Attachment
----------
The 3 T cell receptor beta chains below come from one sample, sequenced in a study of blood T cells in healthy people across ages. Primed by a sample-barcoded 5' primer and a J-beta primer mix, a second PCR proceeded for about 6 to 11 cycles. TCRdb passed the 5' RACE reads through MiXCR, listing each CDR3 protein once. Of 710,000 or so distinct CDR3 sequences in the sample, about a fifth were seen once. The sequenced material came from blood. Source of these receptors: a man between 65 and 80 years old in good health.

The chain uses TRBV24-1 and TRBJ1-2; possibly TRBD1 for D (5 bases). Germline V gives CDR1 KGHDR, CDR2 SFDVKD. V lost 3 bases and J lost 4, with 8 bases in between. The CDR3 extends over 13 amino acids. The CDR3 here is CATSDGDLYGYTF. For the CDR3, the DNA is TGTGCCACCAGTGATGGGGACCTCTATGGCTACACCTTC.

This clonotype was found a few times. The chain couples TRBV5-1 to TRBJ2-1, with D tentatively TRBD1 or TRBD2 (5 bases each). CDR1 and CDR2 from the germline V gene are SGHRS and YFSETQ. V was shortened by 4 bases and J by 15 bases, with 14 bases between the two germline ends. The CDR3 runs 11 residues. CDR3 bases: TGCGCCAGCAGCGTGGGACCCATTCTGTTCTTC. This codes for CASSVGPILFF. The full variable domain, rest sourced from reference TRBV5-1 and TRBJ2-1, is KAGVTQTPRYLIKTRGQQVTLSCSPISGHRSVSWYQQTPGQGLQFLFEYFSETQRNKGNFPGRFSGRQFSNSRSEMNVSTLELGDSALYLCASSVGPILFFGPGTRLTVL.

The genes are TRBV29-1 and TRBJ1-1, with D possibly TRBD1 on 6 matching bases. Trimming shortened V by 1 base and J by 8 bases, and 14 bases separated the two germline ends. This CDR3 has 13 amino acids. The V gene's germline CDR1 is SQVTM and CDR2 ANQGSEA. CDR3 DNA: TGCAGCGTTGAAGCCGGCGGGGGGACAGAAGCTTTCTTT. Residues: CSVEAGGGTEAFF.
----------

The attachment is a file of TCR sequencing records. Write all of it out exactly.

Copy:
The 3 T cell receptor beta chains below come from one sample, sequenced in a study of blood T cells in healthy people across ages. Primed by a sample-barcoded 5' primer and a J-beta primer mix, a second PCR proceeded for about 6 to 11 cycles. TCRdb passed the 5' RACE reads through MiXCR, listing each CDR3 protein once. Of 710,000 or so distinct CDR3 sequences in the sample, about a fifth were seen once. The sequenced material came from blood. Source of these receptors: a man between 65 and 80 years old in good health.

The chain uses TRBV24-1 and TRBJ1-2; possibly TRBD1 for D (5 bases). Germline V gives CDR1 KGHDR, CDR2 SFDVKD. V lost 3 bases and J lost 4, with 8 bases in between. The CDR3 extends over 13 amino acids. The CDR3 here is CATSDGDLYGYTF. For the CDR3, the DNA is TGTGCCACCAGTGATGGGGACCTCTATGGCTACACCTTC.

This clonotype was found a few times. The chain couples TRBV5-1 to TRBJ2-1, with D tentatively TRBD1 or TRBD2 (5 bases each). CDR1 and CDR2 from the germline V gene are SGHRS and YFSETQ. V was shortened by 4 bases and J by 15 bases, with 14 bases between the two germline ends. The CDR3 runs 11 residues. CDR3 bases: TGCGCCAGCAGCGTGGGACCCATTCTGTTCTTC. This codes for CASSVGPILFF. The full variable domain, rest sourced from reference TRBV5-1 and TRBJ2-1, is KAGVTQTPRYLIKTRGQQVTLSCSPISGHRSVSWYQQTPGQGLQFLFEYFSETQRNKGNFPGRFSGRQFSNSRSEMNVSTLELGDSALYLCASSVGPILFFGPGTRLTVL.

The genes are TRBV29-1 and TRBJ1-1, with D possibly TRBD1 on 6 matching bases. Trimming shortened V by 1 base and J by 8 bases, and 14 bases separated the two germline ends. This CDR3 has 13 amino acids. The V gene's germline CDR1 is SQVTM and CDR2 ANQGSEA. CDR3 DNA: TGCAGCGTTGAAGCCGGCGGGGGGACAGAAGCTTTCTTT. Residues: CSVEAGGGTEAFF.